Sometime around 1890, the Alamo Institute was established by James F. Davidson. It was operated by a Board of Directors and mangaed by a competent Faculty. Located at Ben Wheeler, Texas, on what became the Ben Wheeler School grounds in later days. However, it was situated close to what we know now as FM Rd. 858 instead of back where a two-story wood frame school building would be built later. Most of the information included on this webpage comes from a copy of an old Alamo Institute brochure 1894-95. For an unbound copy of this brochure, send $5 to the Van Zandt County Genealogical Society, Attention: Research Librarian, P.O. Box 1388, Canton, Texas. The fee will cover copying and postage.
History: The Alamo Institute was established by J.F. Davidson. It is operated by a Board of Directors, and is managed by a competent Faculty. Its object is to aid boys and girls in obtaining, in a reasonable time, and in the least expensive way, a good, practical education, and to stimulate and encourage a laudable ambition in the minds and hearts of the pupils; to give them the correct idea of American citizenship; to fit them for useful and honorable pursuits in after life. the present Institute year has been one eminently successful. Although but four years old, it has taken its place among the most advanced educational institutions of East Texas.
Location: The Alamo Institute is located at Ben Wheeler, in Van Zandt county, on the dividing ridge between the waters of the Neches river on the north and Kickapoo creek on the south, eleven and one-half miles south-east from Canton. The drainage is good, the place healthful. Students here are in no danger of contracting disease by breathing malarial or miasmatic vapors.
Buildings: In choosing a site for the Institute buildings care was taken to select a beautiful location, which is free from disturbance. Our buildings, two in number, are situated about five feet apart, but are connected above and below by enclosed pass-ways. the one is 30 X 60 feet, the other, 24 X 40 feet. Both are two stories high, well lighted and ventilated, comfortable seated and supplied with ample board room, maps, charts, etc.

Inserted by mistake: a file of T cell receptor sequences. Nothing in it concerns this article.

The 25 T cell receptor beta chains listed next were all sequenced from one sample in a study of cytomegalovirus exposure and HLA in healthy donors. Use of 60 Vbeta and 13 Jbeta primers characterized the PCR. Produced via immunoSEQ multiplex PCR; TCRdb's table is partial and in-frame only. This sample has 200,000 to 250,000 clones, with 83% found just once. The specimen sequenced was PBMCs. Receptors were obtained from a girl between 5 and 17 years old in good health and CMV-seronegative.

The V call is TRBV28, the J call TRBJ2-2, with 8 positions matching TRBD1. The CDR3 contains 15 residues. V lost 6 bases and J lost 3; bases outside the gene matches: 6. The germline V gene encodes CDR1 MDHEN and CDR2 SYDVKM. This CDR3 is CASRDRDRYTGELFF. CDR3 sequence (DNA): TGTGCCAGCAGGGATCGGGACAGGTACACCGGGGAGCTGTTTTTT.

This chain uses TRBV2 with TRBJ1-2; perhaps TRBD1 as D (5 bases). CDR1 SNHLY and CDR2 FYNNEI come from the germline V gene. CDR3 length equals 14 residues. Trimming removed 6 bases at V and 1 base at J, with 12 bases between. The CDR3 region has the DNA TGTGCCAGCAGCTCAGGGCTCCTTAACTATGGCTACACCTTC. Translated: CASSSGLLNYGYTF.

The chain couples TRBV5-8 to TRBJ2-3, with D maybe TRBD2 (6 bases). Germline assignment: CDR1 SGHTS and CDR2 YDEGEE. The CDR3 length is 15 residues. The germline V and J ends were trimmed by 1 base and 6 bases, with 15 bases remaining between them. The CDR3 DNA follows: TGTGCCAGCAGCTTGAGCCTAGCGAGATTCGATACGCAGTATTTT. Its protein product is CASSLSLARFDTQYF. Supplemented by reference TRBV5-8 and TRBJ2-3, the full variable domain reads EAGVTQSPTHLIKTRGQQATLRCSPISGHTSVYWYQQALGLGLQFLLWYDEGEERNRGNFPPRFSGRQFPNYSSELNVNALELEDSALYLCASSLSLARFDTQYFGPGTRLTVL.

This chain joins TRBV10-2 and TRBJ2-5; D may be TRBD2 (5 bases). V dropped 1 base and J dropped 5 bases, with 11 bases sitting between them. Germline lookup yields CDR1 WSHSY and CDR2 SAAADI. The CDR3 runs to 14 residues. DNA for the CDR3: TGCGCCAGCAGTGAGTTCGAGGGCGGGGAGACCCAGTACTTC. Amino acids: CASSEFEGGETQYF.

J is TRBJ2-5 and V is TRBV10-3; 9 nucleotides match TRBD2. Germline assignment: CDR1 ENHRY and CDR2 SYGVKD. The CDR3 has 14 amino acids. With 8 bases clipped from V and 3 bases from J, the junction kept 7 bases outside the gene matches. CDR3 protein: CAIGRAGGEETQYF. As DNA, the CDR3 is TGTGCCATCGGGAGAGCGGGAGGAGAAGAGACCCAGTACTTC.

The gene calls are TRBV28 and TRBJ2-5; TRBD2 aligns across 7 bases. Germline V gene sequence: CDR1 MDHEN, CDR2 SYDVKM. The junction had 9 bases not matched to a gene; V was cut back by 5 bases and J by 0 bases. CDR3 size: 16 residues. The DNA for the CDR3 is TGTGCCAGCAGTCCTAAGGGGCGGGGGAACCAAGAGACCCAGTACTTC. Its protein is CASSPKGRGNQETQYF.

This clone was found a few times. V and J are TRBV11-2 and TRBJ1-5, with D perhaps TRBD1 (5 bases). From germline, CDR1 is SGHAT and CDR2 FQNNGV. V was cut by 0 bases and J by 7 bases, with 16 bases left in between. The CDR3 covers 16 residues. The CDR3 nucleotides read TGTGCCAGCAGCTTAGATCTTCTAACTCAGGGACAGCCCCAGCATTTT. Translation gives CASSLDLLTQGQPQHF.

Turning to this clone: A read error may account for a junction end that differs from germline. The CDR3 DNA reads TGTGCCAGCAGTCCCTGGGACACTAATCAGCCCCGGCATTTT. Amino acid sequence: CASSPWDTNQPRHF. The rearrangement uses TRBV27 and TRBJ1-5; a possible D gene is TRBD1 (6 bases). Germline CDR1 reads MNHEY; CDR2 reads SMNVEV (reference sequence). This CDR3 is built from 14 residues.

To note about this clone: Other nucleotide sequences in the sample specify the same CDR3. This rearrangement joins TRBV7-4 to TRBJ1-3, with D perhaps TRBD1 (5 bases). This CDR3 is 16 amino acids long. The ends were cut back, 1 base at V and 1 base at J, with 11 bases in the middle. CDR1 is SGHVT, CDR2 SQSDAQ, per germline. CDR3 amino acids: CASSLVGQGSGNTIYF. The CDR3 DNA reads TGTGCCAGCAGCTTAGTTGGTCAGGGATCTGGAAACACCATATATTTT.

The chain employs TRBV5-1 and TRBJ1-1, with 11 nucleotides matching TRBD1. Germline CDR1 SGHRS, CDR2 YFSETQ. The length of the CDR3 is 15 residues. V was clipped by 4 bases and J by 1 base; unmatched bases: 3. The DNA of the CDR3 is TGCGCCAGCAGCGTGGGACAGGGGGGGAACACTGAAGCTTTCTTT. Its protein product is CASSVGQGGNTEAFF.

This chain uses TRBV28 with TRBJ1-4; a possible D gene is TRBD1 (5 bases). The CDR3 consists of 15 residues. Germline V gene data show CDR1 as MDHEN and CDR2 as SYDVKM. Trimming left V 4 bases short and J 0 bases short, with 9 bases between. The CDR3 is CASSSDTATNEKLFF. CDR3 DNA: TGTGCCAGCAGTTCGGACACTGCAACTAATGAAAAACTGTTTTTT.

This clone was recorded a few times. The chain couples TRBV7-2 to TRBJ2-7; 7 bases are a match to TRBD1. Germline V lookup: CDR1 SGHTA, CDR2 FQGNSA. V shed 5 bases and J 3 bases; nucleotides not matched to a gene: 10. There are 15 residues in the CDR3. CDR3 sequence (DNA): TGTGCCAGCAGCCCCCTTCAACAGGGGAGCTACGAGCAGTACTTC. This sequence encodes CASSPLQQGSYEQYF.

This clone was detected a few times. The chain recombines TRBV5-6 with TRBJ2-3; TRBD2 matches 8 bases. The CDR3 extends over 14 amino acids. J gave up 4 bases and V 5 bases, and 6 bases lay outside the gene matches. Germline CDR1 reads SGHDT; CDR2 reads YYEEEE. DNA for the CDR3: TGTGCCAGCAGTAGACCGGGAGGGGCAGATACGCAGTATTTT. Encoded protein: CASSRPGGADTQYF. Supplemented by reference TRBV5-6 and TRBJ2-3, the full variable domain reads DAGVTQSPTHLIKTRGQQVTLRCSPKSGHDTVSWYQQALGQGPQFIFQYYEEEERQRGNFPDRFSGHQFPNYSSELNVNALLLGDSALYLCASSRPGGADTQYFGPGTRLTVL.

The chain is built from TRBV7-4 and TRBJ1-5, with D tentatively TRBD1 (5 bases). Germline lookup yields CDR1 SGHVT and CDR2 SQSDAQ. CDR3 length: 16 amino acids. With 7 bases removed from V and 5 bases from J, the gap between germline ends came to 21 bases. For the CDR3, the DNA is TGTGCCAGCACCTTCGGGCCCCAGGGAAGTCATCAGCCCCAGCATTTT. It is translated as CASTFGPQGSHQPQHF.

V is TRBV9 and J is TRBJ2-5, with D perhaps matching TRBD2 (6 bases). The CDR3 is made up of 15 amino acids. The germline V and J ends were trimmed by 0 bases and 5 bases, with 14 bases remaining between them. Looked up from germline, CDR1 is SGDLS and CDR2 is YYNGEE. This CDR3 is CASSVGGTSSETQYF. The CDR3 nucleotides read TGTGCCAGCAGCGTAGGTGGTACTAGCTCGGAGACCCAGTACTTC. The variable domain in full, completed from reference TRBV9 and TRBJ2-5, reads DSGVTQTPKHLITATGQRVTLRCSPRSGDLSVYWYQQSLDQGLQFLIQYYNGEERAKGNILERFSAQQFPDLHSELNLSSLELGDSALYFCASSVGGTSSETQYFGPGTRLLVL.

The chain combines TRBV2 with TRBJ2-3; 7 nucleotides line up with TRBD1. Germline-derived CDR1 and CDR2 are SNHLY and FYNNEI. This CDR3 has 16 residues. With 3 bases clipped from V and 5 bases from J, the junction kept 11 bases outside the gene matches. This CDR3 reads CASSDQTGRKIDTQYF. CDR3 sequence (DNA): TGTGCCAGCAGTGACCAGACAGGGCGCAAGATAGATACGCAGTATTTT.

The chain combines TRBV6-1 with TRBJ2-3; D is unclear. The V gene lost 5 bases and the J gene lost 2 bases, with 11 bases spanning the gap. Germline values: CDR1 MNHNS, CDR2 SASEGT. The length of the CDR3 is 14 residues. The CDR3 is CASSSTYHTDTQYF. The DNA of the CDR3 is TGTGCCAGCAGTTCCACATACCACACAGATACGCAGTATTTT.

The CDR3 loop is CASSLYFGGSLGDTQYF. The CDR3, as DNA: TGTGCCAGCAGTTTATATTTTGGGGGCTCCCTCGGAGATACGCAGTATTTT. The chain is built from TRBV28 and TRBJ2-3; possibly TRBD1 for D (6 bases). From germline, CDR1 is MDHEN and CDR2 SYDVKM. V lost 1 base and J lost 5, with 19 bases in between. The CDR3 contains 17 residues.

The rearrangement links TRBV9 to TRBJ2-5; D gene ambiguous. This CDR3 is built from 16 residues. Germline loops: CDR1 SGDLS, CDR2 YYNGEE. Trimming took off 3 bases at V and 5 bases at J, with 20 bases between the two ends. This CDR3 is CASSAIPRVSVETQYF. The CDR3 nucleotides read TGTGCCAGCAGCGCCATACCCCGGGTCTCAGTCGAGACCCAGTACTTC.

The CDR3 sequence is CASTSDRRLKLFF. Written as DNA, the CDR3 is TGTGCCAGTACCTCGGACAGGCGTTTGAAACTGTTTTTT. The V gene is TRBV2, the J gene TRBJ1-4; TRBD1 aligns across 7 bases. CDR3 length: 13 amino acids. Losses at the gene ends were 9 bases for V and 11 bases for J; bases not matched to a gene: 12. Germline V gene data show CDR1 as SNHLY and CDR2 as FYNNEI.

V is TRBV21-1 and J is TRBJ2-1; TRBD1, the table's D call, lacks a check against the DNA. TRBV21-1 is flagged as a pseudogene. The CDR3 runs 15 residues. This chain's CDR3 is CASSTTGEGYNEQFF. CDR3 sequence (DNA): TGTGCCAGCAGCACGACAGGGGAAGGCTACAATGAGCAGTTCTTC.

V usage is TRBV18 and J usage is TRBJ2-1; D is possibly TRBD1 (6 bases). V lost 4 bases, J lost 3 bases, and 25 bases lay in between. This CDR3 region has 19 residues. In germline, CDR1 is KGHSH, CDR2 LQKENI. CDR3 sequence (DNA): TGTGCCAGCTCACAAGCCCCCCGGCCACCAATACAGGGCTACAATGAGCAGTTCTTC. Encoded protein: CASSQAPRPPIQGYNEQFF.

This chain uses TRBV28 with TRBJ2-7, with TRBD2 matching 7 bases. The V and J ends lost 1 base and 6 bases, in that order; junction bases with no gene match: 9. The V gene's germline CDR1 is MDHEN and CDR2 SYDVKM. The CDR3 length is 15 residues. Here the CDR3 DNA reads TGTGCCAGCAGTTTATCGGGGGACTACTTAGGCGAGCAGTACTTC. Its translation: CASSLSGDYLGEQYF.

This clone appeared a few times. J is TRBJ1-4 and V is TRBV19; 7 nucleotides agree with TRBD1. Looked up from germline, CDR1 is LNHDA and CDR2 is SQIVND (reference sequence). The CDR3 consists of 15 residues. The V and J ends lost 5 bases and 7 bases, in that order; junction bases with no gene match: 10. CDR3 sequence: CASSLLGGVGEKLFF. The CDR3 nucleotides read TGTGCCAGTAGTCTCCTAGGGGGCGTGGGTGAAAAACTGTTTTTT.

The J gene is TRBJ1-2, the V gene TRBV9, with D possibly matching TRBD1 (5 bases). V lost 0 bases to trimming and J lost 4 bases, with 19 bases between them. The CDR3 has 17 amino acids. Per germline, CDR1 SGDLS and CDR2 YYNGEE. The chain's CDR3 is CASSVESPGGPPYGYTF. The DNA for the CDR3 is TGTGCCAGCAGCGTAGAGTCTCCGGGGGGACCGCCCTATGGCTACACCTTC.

While we realized the fact that good buildings alone do not constitute a good school,, yet they are just as essential as honest, enthusiastic teachers. No man can do first class work without good tools, nor can any teacher awaken the dormant energies of a pupil unless that pupil is comfortably situated. We hope to make our study-rooms more comfortable and attractive than the home parlor, and then feed our pupils on wholesome intellectual food.
Moral Influences: We have a quiet little village in which no intoxicants are sold. Our people are cultured and hospitable, and welcome students to their homes and churches, Baptist and Methodist. We have two large and well conducted Sunday-schools, and we encourage our pupils to identify themselves with them. We take great interest in throwing around our students every restraint calculated to assist in building up a firm, worthy character.
Miscellaneous: We have daily mails except on Sundays.
We have not advertised branches that we cannot teach.
Books can be obtained from our local dealers, cheap, for cash.
Students are advised to bring all their books with them.
For further information address the principals.
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